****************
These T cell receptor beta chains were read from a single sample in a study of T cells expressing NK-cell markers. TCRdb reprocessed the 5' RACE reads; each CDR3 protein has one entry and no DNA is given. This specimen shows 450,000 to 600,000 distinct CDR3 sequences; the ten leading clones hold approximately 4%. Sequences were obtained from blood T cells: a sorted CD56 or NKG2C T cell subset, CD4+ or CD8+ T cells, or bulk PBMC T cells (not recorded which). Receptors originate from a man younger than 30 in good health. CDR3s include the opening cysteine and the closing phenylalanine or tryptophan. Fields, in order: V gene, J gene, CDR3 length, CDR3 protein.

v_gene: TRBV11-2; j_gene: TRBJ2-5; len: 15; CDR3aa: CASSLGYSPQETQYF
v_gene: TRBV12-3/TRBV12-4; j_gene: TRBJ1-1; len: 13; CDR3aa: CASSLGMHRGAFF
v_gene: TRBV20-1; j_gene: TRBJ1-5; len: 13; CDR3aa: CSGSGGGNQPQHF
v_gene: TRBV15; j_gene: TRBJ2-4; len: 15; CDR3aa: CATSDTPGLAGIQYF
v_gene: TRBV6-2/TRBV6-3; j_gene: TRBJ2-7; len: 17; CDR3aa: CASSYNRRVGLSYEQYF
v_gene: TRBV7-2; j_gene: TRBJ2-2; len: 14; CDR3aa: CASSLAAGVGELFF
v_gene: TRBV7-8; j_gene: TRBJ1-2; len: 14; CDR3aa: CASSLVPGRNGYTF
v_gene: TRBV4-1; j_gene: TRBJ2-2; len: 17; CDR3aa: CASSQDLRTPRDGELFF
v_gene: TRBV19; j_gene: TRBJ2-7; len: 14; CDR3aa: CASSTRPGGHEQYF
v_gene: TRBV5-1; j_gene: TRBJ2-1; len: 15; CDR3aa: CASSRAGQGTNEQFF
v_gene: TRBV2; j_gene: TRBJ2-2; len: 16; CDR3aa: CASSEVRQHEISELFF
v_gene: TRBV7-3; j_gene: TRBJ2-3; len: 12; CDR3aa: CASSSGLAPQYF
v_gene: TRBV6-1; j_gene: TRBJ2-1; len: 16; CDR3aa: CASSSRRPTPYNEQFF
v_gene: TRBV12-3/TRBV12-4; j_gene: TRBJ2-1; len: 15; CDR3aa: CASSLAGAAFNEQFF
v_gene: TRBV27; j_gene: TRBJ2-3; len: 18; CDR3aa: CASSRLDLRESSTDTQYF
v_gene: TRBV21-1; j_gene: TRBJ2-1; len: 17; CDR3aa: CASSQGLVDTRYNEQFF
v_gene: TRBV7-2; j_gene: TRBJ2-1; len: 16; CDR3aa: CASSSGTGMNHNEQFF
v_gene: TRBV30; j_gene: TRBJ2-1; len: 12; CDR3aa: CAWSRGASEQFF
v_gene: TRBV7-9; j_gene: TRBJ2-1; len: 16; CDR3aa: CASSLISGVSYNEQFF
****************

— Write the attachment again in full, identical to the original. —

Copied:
These T cell receptor beta chains were read from a single sample in a study of T cells expressing NK-cell markers. TCRdb reprocessed the 5' RACE reads; each CDR3 protein has one entry and no DNA is given. This specimen shows 450,000 to 600,000 distinct CDR3 sequences; the ten leading clones hold approximately 4%. Sequences were obtained from blood T cells: a sorted CD56 or NKG2C T cell subset, CD4+ or CD8+ T cells, or bulk PBMC T cells (not recorded which). Receptors originate from a man younger than 30 in good health. CDR3s include the opening cysteine and the closing phenylalanine or tryptophan. Fields, in order: V gene, J gene, CDR3 length, CDR3 protein.

v_gene: TRBV11-2; j_gene: TRBJ2-5; len: 15; CDR3aa: CASSLGYSPQETQYF
v_gene: TRBV12-3/TRBV12-4; j_gene: TRBJ1-1; len: 13; CDR3aa: CASSLGMHRGAFF
v_gene: TRBV20-1; j_gene: TRBJ1-5; len: 13; CDR3aa: CSGSGGGNQPQHF
v_gene: TRBV15; j_gene: TRBJ2-4; len: 15; CDR3aa: CATSDTPGLAGIQYF
v_gene: TRBV6-2/TRBV6-3; j_gene: TRBJ2-7; len: 17; CDR3aa: CASSYNRRVGLSYEQYF
v_gene: TRBV7-2; j_gene: TRBJ2-2; len: 14; CDR3aa: CASSLAAGVGELFF
v_gene: TRBV7-8; j_gene: TRBJ1-2; len: 14; CDR3aa: CASSLVPGRNGYTF
v_gene: TRBV4-1; j_gene: TRBJ2-2; len: 17; CDR3aa: CASSQDLRTPRDGELFF
v_gene: TRBV19; j_gene: TRBJ2-7; len: 14; CDR3aa: CASSTRPGGHEQYF
v_gene: TRBV5-1; j_gene: TRBJ2-1; len: 15; CDR3aa: CASSRAGQGTNEQFF
v_gene: TRBV2; j_gene: TRBJ2-2; len: 16; CDR3aa: CASSEVRQHEISELFF
v_gene: TRBV7-3; j_gene: TRBJ2-3; len: 12; CDR3aa: CASSSGLAPQYF
v_gene: TRBV6-1; j_gene: TRBJ2-1; len: 16; CDR3aa: CASSSRRPTPYNEQFF
v_gene: TRBV12-3/TRBV12-4; j_gene: TRBJ2-1; len: 15; CDR3aa: CASSLAGAAFNEQFF
v_gene: TRBV27; j_gene: TRBJ2-3; len: 18; CDR3aa: CASSRLDLRESSTDTQYF
v_gene: TRBV21-1; j_gene: TRBJ2-1; len: 17; CDR3aa: CASSQGLVDTRYNEQFF
v_gene: TRBV7-2; j_gene: TRBJ2-1; len: 16; CDR3aa: CASSSGTGMNHNEQFF
v_gene: TRBV30; j_gene: TRBJ2-1; len: 12; CDR3aa: CAWSRGASEQFF
v_gene: TRBV7-9; j_gene: TRBJ2-1; len: 16; CDR3aa: CASSLISGVSYNEQFF